Last year we addressed anticipated changes to community based Medicaid eligibility (home care) with the passage of the 2020 budget. Be- cause of the pandemic, these new rules have not been implemented. They are currently deferred until October 2022. However, that could change depending on the severity of the new variants. In the last few weeks, the legislature passed the 2022 budget which also impacts eligibility for Medicaid benefits for both home and nursing home care. This article will discuss the status of both.
In 2020, the legislature changed the impact that transferring assets will have when applying for home care. Prior to the 2020 budget, no penalty was assessed if assets were transferred prior to the submission of a home care application. The transfer of assets alone, whether they were valued at one dollar or ten million, would not disqualify an applicant from eligibility for Medicaid home care. However, the 2020 budget changed that dramatically. Applications for home care benefits will have to be accompanied by thirty months of financial records. But for the pandemic, as of October 2020, a thirty-month look back period will identify “uncompensated transfers” during the period and cause the applicant to be responsible for the cost of his or her care. For example, the purchase of a car for $40,000 would not disqualify one from receiving home care because something of equivalent value was received in return for money – the car. However, if one gives a gift in that same sum, $40,000, because nothing was received in return, Medicaid will penalize the transferor and deny home care benefits for a period of time commensurate with the value of the gift once the new rules are enforced.
Another change made in the 2020 budget is the level of care an applicant requires before he or she is eligible for Medicaid. Previously, to be eligible, an applicant needed to be unable to perform two of six activities of daily living: eating, bathing, dressing, transferring, toileting, and ambulating. Under the new rules, unless the applicant is suffering from dementia, eligibility is based on the inability to perform three of the six activities of daily living. This change will become effective this month.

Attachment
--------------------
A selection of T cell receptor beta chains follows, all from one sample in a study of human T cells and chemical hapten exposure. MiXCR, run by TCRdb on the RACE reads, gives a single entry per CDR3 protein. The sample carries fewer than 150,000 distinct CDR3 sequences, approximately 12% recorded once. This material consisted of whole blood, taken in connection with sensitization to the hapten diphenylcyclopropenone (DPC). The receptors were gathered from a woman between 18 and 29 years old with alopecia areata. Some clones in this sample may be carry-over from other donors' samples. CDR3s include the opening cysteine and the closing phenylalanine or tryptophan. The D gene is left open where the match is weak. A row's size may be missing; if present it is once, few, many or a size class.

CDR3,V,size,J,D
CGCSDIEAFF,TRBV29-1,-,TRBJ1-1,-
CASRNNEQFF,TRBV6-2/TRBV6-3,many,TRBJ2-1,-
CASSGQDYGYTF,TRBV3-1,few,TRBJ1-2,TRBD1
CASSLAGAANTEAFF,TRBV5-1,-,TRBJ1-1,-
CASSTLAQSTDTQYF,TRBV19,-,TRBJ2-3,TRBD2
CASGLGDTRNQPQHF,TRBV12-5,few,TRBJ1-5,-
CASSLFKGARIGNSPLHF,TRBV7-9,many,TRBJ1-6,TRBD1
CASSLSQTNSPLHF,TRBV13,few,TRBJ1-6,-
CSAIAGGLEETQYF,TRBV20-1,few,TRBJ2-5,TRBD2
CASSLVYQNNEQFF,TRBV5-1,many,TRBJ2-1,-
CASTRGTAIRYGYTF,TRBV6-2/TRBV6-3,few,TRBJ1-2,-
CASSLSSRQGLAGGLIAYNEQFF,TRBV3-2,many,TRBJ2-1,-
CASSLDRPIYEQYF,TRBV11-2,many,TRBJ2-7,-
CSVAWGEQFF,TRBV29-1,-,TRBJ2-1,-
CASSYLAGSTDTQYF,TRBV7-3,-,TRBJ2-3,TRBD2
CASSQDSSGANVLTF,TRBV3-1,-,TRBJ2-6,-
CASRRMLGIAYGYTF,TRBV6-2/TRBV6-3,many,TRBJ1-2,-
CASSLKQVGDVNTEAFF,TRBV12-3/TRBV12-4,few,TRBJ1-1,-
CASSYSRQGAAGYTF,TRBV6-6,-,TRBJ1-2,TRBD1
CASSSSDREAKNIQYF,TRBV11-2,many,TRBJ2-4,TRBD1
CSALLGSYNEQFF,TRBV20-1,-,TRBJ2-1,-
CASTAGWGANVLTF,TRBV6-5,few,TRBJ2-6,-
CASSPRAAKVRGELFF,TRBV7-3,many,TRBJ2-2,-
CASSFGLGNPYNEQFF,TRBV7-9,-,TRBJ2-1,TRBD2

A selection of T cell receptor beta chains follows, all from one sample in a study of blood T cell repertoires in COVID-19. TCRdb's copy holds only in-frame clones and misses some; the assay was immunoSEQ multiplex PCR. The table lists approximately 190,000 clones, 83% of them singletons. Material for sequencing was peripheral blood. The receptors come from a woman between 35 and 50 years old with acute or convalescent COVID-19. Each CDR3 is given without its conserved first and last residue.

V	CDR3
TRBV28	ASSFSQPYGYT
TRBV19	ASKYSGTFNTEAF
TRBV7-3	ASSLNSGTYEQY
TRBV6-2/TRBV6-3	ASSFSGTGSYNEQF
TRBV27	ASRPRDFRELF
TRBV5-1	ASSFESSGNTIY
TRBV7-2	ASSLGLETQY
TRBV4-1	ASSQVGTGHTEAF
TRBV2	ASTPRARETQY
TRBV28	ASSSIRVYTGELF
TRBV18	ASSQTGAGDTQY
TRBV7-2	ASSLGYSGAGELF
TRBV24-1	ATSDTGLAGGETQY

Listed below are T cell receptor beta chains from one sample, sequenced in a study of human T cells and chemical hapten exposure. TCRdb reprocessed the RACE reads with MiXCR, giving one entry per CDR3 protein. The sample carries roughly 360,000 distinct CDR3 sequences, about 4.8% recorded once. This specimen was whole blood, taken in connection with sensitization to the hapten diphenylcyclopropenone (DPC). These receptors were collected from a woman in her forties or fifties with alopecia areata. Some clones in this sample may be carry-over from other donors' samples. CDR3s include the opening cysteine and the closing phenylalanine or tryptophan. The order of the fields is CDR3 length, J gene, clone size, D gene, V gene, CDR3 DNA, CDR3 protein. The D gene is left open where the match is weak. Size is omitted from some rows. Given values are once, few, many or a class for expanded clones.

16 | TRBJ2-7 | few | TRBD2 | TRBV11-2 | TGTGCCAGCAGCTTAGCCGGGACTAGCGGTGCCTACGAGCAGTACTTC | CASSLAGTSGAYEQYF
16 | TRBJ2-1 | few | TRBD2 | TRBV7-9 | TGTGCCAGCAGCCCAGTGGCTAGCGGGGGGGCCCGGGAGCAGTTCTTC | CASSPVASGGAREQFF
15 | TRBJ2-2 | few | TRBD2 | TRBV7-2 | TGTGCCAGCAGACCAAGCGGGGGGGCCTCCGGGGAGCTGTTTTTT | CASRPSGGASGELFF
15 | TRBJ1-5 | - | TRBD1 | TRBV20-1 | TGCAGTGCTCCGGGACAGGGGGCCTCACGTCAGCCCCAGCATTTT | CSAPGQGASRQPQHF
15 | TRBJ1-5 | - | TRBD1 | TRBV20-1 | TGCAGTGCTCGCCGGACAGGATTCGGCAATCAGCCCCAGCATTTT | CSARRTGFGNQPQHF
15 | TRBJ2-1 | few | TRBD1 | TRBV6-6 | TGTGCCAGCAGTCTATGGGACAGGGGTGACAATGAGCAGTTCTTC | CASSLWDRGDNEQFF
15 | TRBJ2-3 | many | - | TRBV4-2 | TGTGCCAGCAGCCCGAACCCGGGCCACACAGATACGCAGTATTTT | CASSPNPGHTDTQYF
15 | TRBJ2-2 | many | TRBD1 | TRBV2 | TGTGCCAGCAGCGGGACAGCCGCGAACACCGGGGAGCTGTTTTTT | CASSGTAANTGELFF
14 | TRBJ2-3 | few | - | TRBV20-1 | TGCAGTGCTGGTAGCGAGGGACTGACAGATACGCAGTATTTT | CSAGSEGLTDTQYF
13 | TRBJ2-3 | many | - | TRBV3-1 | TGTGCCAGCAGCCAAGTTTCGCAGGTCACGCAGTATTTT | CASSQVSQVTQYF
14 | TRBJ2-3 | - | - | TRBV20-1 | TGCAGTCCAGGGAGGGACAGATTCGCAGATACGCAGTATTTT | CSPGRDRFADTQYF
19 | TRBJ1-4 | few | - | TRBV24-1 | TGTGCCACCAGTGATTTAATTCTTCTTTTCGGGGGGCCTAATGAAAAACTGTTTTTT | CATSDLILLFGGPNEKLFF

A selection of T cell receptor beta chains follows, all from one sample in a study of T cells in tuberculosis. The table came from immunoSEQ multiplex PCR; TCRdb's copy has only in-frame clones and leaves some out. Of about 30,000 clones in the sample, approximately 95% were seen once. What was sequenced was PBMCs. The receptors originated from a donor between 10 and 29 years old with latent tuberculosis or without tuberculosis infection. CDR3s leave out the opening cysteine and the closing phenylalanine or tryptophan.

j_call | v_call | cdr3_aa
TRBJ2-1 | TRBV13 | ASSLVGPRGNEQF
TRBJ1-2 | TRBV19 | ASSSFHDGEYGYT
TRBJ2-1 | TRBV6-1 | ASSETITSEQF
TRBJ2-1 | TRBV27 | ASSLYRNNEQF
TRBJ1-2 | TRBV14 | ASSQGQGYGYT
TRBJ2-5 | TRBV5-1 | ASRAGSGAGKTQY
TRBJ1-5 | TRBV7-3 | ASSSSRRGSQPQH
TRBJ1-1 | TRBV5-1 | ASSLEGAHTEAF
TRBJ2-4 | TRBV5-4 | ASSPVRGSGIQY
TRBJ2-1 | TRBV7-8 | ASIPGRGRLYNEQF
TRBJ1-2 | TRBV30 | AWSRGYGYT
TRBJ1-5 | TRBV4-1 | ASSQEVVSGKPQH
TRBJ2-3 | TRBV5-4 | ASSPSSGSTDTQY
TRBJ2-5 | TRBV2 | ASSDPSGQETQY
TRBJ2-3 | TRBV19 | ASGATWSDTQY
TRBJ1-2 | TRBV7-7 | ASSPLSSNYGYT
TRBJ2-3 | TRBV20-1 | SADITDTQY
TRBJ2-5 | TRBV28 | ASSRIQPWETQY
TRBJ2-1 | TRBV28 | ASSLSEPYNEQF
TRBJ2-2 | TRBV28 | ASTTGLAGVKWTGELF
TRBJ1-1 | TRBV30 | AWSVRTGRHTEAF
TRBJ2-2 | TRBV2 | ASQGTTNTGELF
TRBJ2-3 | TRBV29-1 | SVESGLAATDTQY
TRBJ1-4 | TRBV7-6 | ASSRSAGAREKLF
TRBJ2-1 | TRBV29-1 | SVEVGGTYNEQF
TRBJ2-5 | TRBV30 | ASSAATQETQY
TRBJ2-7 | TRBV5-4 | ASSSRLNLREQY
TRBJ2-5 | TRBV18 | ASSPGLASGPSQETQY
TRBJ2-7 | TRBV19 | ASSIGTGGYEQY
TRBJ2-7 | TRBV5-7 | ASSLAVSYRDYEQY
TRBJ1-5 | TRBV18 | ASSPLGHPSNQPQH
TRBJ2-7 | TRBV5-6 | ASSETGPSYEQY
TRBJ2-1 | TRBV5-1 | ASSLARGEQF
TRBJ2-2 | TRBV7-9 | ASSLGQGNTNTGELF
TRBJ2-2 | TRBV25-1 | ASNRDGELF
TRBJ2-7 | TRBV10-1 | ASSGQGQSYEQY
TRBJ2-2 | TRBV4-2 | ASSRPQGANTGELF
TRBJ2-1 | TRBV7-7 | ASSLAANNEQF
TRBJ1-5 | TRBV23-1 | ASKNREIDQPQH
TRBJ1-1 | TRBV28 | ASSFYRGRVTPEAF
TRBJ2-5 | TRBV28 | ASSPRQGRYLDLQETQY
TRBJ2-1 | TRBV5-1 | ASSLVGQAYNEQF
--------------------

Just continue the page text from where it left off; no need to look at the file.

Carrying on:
In 2022, an applicant for home or nursing care Medicaid benefits is ineligible if their available resources are worth more than $16,800. Additionally, a home care applicant is only able to retain income of $934 a month. Excess income must be used to pay for care before Medicaid benefits are available unless the Medicaid recipient employs certain strategies to protect the excess income. The 2022 budget which was recently passed by the legislature does not become effective until 2023. Under this new budget, in 2023, the income allowance will increase to $1,563 and the resource allowance has almost doubled to $28,134! This will not only enable an applicant to retain more income and resources, but it will also impact the length of the penalty period imposed for uncompensated transfers made during the look back period.